Do you fly by the seat of your pants? Or are you a planner and list maker? How far in advance do you plan your vacations? We have been hoping to take a vacation to Wyoming - where my husband's family lives - for quite some time. We haven't been there in three years. But we are determined to visit this summer, especially since Jeremy's amazing Grandma B is approaching her 100th birthday. When talking about our upcoming vacation, my 13-year-old son informed me that visiting grandparents in Wyoming is not a vacation. But since I will be visiting one of my very favorite people (my mother-in-law) and getting away from the responsibilities of home, I'm definitely considering it a vacation.
Of course with any vacation there is the usual list of things to do. And it seems most of us wait until the last minute to squeeze in the important things, like being sure our vehicles are ready. Repairs that take a lot of time should be considered long before a planned trip. But there is something commonly forgotten about that won't take a terribly long time and can keep you safer and less aggravated on the highway. Any guesses as to what I am talking about?
As we were driving last weekend, my husband asked, "Have you noticed your van pulling to the left?" Why yes I had. But I hadn't been bothered enough to do anything about it. However, since he mentioned it, it's amazing how much I think of it now. Ugh. Another thing to add to my to-do list. Certainly most people would put that at the bottom of the list since it's really not that big of a deal, right? Besides a little aggravation, what does a little pull to the left matter? I'm about to tell you what it matters, what it entails and what it might save your pocketbook
Is an alignment check needed?
Does your vehicle pull or drift to one side? Is your steering wheel off-center? Have you ever noticed uneven tire wear? Have you run into potholes, smacked into a curb or experienced any other jolt that may have knocked your vehicle out of alignment? It doesn't even have to be a big shock that you specifically notice it can just be the regular bumps and bangs of daily driving that add up and eventually take your vehicle out of alignment. Also, as your vehicle ages the springs will start to sag (just like our bodies) and this can cause it to become misaligned. So even if you don't remember something happening and it just doesn't feel like you are rolling straight, an alignment check may be in order.
Why not just live with the crooked steering wheel or any other effects of being out of alignment? Well, driving for extended periods that way can cause your tires to wear unevenly or excessively. This means you'll have to replace your tires sooner and it may even cause unsafe driving conditions depending on how far out of alignment it is and for what reason. It may even cause premature wear to your suspension system - a costly side effect of being out of alignment.
There are a few things involved in an alignment check. The order of inspection depends on individual circumstances. But generally speaking, the technician will inspect the steering and suspension parts to see if anything is broken, bent or worn. They will also inspect the condition of your tires. Your vehicle will then be driven onto a large computerized piece of equipment known as an alignment rack. It is here that the technician will measure each wheel's alignment to see where it is relative to factory specifications. If the technician has not previously inspected the steering, suspension and the tires, they will do so while the car is on the alignment rack. If any of these parts are not in good working condition, you will be notified. Sometimes an alignment cannot be completed until any damaged parts are replaced.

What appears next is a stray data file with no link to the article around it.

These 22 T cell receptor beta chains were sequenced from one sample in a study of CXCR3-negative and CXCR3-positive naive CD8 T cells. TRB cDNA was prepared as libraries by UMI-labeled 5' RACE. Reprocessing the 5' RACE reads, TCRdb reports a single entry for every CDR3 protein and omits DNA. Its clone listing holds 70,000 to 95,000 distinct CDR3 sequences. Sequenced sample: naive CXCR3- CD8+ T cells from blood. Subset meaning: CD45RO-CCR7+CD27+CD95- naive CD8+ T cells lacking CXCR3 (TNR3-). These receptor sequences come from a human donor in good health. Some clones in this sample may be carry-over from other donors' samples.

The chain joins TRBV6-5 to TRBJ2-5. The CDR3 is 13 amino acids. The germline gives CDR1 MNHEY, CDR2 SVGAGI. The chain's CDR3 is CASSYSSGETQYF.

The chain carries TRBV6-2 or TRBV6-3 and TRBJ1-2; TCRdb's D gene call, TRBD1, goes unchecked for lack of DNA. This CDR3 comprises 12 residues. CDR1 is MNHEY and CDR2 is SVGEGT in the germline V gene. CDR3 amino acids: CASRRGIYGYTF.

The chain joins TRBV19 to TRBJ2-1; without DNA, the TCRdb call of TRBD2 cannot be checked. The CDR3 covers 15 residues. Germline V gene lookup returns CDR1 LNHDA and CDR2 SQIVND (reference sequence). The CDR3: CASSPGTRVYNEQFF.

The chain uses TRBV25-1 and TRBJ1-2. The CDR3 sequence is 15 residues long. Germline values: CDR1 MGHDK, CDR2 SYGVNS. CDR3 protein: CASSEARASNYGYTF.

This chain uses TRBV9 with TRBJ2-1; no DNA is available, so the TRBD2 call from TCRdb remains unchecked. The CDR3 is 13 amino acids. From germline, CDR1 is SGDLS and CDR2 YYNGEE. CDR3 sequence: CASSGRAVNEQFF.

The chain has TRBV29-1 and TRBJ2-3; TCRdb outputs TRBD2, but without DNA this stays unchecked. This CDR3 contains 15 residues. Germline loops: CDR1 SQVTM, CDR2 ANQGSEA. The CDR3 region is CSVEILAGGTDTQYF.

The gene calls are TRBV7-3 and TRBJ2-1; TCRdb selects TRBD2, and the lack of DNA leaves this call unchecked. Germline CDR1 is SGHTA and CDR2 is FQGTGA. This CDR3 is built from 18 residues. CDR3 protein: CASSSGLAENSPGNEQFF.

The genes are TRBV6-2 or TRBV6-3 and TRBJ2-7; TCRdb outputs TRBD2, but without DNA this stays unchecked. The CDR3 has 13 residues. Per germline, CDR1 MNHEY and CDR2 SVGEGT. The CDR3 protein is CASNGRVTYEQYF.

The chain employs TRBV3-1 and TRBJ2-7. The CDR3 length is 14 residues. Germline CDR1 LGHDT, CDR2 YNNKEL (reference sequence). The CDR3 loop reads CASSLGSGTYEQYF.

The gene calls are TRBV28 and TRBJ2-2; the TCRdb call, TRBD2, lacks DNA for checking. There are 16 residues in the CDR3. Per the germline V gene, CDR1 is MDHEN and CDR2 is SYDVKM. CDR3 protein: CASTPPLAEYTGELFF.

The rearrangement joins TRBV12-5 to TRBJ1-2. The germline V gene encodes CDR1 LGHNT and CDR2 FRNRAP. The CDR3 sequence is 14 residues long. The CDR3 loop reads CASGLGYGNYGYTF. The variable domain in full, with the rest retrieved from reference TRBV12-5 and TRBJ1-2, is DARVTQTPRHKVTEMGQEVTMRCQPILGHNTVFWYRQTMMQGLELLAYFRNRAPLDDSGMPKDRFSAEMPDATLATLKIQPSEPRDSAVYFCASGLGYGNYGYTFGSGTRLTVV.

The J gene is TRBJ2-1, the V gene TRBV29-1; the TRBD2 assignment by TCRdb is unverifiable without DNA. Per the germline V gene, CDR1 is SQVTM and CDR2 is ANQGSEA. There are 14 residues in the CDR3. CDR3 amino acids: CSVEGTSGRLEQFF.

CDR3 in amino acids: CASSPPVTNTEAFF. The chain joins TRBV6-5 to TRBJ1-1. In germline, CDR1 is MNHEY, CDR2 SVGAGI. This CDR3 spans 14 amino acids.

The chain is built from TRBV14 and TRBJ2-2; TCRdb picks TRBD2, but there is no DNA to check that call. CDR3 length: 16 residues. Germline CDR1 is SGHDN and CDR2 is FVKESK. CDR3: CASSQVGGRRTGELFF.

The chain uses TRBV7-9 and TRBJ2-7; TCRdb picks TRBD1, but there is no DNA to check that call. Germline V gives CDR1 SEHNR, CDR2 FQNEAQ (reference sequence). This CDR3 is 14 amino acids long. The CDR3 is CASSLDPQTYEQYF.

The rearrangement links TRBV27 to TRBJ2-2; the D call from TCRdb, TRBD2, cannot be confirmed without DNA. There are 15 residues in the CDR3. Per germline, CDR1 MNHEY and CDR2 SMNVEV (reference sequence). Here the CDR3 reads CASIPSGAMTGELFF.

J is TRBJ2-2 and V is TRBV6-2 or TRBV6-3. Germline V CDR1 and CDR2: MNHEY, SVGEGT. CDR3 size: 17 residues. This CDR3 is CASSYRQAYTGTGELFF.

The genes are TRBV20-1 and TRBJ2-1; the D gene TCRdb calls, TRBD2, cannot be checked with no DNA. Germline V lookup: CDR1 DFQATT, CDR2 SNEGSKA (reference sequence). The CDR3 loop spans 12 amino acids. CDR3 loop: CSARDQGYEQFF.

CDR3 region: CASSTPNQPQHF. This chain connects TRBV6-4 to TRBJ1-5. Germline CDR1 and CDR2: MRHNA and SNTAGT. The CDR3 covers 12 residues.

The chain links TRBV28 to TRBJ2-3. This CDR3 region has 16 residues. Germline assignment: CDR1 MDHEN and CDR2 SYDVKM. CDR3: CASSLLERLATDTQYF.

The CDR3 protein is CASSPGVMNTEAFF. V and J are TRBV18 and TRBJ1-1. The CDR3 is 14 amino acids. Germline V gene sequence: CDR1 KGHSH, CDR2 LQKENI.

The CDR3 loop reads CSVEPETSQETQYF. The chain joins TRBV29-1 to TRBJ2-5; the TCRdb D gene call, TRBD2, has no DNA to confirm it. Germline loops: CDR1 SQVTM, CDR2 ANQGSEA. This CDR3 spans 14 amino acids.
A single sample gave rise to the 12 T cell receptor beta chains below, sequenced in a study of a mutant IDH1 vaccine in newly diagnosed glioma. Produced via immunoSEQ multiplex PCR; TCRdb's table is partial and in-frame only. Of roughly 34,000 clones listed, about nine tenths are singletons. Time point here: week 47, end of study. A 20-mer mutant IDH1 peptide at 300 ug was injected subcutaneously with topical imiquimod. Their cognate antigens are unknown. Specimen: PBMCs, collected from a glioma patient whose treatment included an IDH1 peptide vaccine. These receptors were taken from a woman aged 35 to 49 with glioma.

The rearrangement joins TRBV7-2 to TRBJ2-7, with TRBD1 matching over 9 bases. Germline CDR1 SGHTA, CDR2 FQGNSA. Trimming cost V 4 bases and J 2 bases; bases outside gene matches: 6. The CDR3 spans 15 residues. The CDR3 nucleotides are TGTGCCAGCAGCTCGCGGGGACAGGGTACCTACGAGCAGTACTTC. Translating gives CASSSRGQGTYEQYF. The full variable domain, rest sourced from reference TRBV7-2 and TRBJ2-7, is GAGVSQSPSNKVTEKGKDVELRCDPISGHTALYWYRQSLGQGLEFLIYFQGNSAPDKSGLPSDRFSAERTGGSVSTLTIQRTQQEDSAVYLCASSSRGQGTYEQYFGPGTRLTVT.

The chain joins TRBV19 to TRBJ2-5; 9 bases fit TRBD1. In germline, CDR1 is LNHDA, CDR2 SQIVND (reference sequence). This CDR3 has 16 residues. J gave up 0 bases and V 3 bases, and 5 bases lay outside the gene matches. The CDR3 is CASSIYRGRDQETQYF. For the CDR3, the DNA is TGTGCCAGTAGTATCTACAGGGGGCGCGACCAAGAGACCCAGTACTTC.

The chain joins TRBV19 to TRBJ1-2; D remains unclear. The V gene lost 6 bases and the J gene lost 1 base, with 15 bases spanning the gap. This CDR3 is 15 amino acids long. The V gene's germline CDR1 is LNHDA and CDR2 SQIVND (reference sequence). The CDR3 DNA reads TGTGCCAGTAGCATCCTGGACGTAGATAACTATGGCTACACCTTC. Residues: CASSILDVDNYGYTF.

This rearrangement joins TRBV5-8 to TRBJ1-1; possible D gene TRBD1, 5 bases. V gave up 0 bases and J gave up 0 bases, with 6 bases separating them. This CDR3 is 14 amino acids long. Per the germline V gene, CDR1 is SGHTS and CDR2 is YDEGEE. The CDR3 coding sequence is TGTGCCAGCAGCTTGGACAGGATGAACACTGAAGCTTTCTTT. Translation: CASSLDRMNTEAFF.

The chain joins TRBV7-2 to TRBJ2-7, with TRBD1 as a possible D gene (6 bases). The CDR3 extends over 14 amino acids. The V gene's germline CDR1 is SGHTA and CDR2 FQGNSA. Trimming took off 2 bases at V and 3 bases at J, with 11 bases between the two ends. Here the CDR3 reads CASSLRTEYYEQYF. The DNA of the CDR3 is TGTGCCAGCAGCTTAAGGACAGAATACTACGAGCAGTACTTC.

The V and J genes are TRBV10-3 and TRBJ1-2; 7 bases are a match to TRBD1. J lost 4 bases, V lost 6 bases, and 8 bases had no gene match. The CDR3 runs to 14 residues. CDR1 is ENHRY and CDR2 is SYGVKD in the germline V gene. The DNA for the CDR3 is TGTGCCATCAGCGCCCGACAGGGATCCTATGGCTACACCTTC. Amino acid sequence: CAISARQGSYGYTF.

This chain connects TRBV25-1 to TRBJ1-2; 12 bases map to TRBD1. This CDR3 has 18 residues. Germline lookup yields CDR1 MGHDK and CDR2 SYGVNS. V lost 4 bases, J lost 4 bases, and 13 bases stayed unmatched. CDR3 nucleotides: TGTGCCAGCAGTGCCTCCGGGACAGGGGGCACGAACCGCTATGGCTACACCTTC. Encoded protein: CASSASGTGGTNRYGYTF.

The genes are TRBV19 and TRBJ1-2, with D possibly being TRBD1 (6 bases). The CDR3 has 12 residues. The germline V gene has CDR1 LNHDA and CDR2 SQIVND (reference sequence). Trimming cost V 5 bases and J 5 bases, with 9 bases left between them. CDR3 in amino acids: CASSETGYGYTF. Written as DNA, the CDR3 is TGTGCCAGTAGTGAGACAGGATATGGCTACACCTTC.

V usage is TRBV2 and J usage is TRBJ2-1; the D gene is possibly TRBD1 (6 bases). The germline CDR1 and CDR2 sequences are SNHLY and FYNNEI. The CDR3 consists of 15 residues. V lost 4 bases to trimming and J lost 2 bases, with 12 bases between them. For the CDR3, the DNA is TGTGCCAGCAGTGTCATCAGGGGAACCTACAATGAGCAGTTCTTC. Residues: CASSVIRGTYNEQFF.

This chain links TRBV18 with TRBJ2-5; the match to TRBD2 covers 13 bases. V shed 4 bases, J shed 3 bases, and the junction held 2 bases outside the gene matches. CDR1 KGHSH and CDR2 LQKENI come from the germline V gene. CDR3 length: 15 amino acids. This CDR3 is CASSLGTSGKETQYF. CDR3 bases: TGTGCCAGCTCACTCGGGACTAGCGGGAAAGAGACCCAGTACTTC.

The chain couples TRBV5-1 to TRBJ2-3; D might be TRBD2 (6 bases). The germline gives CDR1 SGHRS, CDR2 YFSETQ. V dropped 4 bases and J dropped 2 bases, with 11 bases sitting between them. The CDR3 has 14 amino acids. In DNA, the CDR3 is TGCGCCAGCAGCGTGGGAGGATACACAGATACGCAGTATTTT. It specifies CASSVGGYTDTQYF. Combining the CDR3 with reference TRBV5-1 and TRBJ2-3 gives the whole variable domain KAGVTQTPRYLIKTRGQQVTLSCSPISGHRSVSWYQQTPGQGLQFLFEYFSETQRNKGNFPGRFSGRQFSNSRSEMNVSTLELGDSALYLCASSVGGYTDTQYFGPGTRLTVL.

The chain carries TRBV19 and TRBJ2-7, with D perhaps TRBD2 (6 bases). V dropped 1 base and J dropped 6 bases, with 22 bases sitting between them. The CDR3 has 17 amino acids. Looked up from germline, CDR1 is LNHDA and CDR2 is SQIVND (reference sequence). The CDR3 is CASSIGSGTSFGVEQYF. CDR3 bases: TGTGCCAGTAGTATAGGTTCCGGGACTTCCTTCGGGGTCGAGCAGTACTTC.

What is alignment?
Wheel alignments ensure that all four wheels are consistent with each other and are optimized for maximum contact with the surface of the road. The manufacturer of your vehicle designed it with adjustable settings that will give you the best handling and safety. The front wheel alignment is adjustable on all vehicles and the back wheels are adjustable on some. There are three parts to the adjustment - the toe, camber and caster.
The easiest of these to explain is the toe. If you look down at your own toes and they are pointed either inward or outward, this would be the same as your tires pointing inward or outward. The other two adjustments are more difficult to conceptualize. Both have to do with angular displacement and how far out of spec they are compared to manufacturer specifications. Your technician will use the computer program associated with the alignment rack to align your vehicle within the proper specifications.
The amount of time it takes to align a vehicle can vary depending on the make and possible unforeseen problems. On most vehicles an alignment will take 50 to 60 minutes. Though you may not always need an appointment for this service, it is recommended. Sometimes you will get lucky and the alignment rack and technician will be available on the spur of the moment. Other times it may be tied up for hours. It's best to at least call before you stop by.
The price of an alignment can vary from shop to shop and may depend on the type of vehicle you own and if it's a two or four wheel alignment. Most auto repair shops charge $70 to $100 for this service. If a shop is significantly less, you may question the age and accuracy of the alignment rack. If coupons are offered, you might find out the typical starting alignment price. If a shop is inclined to always offer coupons, chances are their prices may be higher to begin with.
Whether your are preparing for a vacation this summer or even just driving around town, it's important to keep in mind that maintaining proper wheel alignment is key to preserving tire tread life and in some cases, safety and your pocketbook.
By Jeana Babcock